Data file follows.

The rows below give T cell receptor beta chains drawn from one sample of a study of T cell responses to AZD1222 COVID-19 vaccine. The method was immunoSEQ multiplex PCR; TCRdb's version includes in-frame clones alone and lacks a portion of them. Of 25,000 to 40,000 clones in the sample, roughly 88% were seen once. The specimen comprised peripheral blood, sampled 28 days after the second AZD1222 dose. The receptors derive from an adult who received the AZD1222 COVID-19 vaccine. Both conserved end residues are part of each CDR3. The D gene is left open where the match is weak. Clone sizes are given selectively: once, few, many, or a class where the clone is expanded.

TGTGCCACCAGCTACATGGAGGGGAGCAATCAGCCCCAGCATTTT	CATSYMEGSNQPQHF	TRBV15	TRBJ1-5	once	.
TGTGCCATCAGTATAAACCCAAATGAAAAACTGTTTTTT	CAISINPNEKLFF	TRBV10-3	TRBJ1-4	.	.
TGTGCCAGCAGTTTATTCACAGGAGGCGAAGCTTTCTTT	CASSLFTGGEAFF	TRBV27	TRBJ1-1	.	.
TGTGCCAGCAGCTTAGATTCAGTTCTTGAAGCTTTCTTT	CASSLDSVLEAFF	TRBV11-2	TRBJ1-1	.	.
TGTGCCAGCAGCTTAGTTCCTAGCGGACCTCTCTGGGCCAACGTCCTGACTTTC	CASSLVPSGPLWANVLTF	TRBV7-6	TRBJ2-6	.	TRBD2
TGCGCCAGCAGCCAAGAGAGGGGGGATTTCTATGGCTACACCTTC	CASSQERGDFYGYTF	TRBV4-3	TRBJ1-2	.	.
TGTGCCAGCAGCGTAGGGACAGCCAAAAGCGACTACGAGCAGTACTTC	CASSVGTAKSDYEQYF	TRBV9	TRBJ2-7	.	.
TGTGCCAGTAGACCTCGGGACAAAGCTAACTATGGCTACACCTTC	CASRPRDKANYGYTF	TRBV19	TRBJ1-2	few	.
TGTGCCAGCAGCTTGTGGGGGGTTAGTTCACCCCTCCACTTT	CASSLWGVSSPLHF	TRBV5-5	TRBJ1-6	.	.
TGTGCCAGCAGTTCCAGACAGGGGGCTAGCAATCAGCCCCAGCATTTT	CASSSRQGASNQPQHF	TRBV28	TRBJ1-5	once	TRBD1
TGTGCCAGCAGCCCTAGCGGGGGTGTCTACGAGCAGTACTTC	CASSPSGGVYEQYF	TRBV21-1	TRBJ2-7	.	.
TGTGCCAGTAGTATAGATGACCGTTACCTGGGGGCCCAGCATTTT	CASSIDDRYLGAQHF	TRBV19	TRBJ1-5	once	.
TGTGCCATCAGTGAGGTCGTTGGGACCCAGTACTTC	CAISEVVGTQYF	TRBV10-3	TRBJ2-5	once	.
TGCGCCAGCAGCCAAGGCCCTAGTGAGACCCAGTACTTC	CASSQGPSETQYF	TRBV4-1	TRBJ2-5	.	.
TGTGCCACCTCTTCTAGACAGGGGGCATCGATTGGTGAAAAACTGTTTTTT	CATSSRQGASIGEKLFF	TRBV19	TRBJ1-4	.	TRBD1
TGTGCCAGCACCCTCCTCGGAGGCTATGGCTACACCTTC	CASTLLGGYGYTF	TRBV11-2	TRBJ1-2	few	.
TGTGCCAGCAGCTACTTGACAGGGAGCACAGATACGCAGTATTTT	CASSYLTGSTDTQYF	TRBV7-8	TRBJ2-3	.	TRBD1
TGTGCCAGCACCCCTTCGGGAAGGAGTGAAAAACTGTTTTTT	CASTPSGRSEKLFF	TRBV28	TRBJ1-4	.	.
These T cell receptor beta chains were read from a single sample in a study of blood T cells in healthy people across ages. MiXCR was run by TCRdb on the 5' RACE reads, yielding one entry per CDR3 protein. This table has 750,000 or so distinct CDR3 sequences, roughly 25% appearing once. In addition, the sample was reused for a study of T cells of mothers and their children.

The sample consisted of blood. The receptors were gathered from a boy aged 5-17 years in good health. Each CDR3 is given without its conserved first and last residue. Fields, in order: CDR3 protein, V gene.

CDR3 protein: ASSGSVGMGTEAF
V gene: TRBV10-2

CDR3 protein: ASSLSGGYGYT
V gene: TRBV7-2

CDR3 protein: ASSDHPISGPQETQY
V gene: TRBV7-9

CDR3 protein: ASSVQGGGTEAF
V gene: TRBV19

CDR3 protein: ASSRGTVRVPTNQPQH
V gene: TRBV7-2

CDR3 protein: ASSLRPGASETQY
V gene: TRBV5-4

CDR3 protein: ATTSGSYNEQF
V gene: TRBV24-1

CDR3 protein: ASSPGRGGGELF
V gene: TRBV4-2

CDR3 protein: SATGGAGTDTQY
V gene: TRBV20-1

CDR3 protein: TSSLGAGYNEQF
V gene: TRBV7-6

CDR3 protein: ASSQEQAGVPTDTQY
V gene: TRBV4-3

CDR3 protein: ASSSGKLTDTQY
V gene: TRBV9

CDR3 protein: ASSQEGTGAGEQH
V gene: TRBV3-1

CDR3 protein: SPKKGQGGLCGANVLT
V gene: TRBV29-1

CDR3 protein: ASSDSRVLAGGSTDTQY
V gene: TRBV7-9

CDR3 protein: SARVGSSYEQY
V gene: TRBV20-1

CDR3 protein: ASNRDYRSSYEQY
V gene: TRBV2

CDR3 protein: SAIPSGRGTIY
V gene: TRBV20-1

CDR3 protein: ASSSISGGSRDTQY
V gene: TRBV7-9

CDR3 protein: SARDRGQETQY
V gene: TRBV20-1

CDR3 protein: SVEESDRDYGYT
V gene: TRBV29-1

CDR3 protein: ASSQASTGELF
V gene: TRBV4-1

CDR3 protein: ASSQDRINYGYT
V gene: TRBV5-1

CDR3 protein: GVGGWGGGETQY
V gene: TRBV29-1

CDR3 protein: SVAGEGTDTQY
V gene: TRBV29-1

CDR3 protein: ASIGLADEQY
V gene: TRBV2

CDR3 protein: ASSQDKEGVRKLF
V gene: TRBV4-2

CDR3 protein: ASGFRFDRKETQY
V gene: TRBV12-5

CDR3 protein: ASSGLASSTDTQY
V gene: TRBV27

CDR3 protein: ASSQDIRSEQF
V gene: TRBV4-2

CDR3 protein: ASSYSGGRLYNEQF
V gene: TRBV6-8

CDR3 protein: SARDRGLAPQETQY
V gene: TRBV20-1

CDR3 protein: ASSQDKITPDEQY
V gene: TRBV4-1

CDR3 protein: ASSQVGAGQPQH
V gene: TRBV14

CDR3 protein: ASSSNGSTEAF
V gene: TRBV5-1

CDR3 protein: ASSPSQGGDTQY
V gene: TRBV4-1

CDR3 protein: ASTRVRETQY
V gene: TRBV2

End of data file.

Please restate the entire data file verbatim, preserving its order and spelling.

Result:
The rows below give T cell receptor beta chains drawn from one sample of a study of T cell responses to AZD1222 COVID-19 vaccine. The method was immunoSEQ multiplex PCR; TCRdb's version includes in-frame clones alone and lacks a portion of them. Of 25,000 to 40,000 clones in the sample, roughly 88% were seen once. The specimen comprised peripheral blood, sampled 28 days after the second AZD1222 dose. The receptors derive from an adult who received the AZD1222 COVID-19 vaccine. Both conserved end residues are part of each CDR3. The D gene is left open where the match is weak. Clone sizes are given selectively: once, few, many, or a class where the clone is expanded.

TGTGCCACCAGCTACATGGAGGGGAGCAATCAGCCCCAGCATTTT	CATSYMEGSNQPQHF	TRBV15	TRBJ1-5	once	.
TGTGCCATCAGTATAAACCCAAATGAAAAACTGTTTTTT	CAISINPNEKLFF	TRBV10-3	TRBJ1-4	.	.
TGTGCCAGCAGTTTATTCACAGGAGGCGAAGCTTTCTTT	CASSLFTGGEAFF	TRBV27	TRBJ1-1	.	.
TGTGCCAGCAGCTTAGATTCAGTTCTTGAAGCTTTCTTT	CASSLDSVLEAFF	TRBV11-2	TRBJ1-1	.	.
TGTGCCAGCAGCTTAGTTCCTAGCGGACCTCTCTGGGCCAACGTCCTGACTTTC	CASSLVPSGPLWANVLTF	TRBV7-6	TRBJ2-6	.	TRBD2
TGCGCCAGCAGCCAAGAGAGGGGGGATTTCTATGGCTACACCTTC	CASSQERGDFYGYTF	TRBV4-3	TRBJ1-2	.	.
TGTGCCAGCAGCGTAGGGACAGCCAAAAGCGACTACGAGCAGTACTTC	CASSVGTAKSDYEQYF	TRBV9	TRBJ2-7	.	.
TGTGCCAGTAGACCTCGGGACAAAGCTAACTATGGCTACACCTTC	CASRPRDKANYGYTF	TRBV19	TRBJ1-2	few	.
TGTGCCAGCAGCTTGTGGGGGGTTAGTTCACCCCTCCACTTT	CASSLWGVSSPLHF	TRBV5-5	TRBJ1-6	.	.
TGTGCCAGCAGTTCCAGACAGGGGGCTAGCAATCAGCCCCAGCATTTT	CASSSRQGASNQPQHF	TRBV28	TRBJ1-5	once	TRBD1
TGTGCCAGCAGCCCTAGCGGGGGTGTCTACGAGCAGTACTTC	CASSPSGGVYEQYF	TRBV21-1	TRBJ2-7	.	.
TGTGCCAGTAGTATAGATGACCGTTACCTGGGGGCCCAGCATTTT	CASSIDDRYLGAQHF	TRBV19	TRBJ1-5	once	.
TGTGCCATCAGTGAGGTCGTTGGGACCCAGTACTTC	CAISEVVGTQYF	TRBV10-3	TRBJ2-5	once	.
TGCGCCAGCAGCCAAGGCCCTAGTGAGACCCAGTACTTC	CASSQGPSETQYF	TRBV4-1	TRBJ2-5	.	.
TGTGCCACCTCTTCTAGACAGGGGGCATCGATTGGTGAAAAACTGTTTTTT	CATSSRQGASIGEKLFF	TRBV19	TRBJ1-4	.	TRBD1
TGTGCCAGCACCCTCCTCGGAGGCTATGGCTACACCTTC	CASTLLGGYGYTF	TRBV11-2	TRBJ1-2	few	.
TGTGCCAGCAGCTACTTGACAGGGAGCACAGATACGCAGTATTTT	CASSYLTGSTDTQYF	TRBV7-8	TRBJ2-3	.	TRBD1
TGTGCCAGCACCCCTTCGGGAAGGAGTGAAAAACTGTTTTTT	CASTPSGRSEKLFF	TRBV28	TRBJ1-4	.	.
These T cell receptor beta chains were read from a single sample in a study of blood T cells in healthy people across ages. MiXCR was run by TCRdb on the 5' RACE reads, yielding one entry per CDR3 protein. This table has 750,000 or so distinct CDR3 sequences, roughly 25% appearing once. In addition, the sample was reused for a study of T cells of mothers and their children.

The sample consisted of blood. The receptors were gathered from a boy aged 5-17 years in good health. Each CDR3 is given without its conserved first and last residue. Fields, in order: CDR3 protein, V gene.

CDR3 protein: ASSGSVGMGTEAF
V gene: TRBV10-2

CDR3 protein: ASSLSGGYGYT
V gene: TRBV7-2

CDR3 protein: ASSDHPISGPQETQY
V gene: TRBV7-9

CDR3 protein: ASSVQGGGTEAF
V gene: TRBV19

CDR3 protein: ASSRGTVRVPTNQPQH
V gene: TRBV7-2

CDR3 protein: ASSLRPGASETQY
V gene: TRBV5-4

CDR3 protein: ATTSGSYNEQF
V gene: TRBV24-1

CDR3 protein: ASSPGRGGGELF
V gene: TRBV4-2

CDR3 protein: SATGGAGTDTQY
V gene: TRBV20-1

CDR3 protein: TSSLGAGYNEQF
V gene: TRBV7-6

CDR3 protein: ASSQEQAGVPTDTQY
V gene: TRBV4-3

CDR3 protein: ASSSGKLTDTQY
V gene: TRBV9

CDR3 protein: ASSQEGTGAGEQH
V gene: TRBV3-1

CDR3 protein: SPKKGQGGLCGANVLT
V gene: TRBV29-1

CDR3 protein: ASSDSRVLAGGSTDTQY
V gene: TRBV7-9

CDR3 protein: SARVGSSYEQY
V gene: TRBV20-1

CDR3 protein: ASNRDYRSSYEQY
V gene: TRBV2

CDR3 protein: SAIPSGRGTIY
V gene: TRBV20-1

CDR3 protein: ASSSISGGSRDTQY
V gene: TRBV7-9

CDR3 protein: SARDRGQETQY
V gene: TRBV20-1

CDR3 protein: SVEESDRDYGYT
V gene: TRBV29-1

CDR3 protein: ASSQASTGELF
V gene: TRBV4-1

CDR3 protein: ASSQDRINYGYT
V gene: TRBV5-1

CDR3 protein: GVGGWGGGETQY
V gene: TRBV29-1

CDR3 protein: SVAGEGTDTQY
V gene: TRBV29-1

CDR3 protein: ASIGLADEQY
V gene: TRBV2

CDR3 protein: ASSQDKEGVRKLF
V gene: TRBV4-2

CDR3 protein: ASGFRFDRKETQY
V gene: TRBV12-5

CDR3 protein: ASSGLASSTDTQY
V gene: TRBV27

CDR3 protein: ASSQDIRSEQF
V gene: TRBV4-2

CDR3 protein: ASSYSGGRLYNEQF
V gene: TRBV6-8

CDR3 protein: SARDRGLAPQETQY
V gene: TRBV20-1

CDR3 protein: ASSQDKITPDEQY
V gene: TRBV4-1

CDR3 protein: ASSQVGAGQPQH
V gene: TRBV14

CDR3 protein: ASSSNGSTEAF
V gene: TRBV5-1

CDR3 protein: ASSPSQGGDTQY
V gene: TRBV4-1

CDR3 protein: ASTRVRETQY
V gene: TRBV2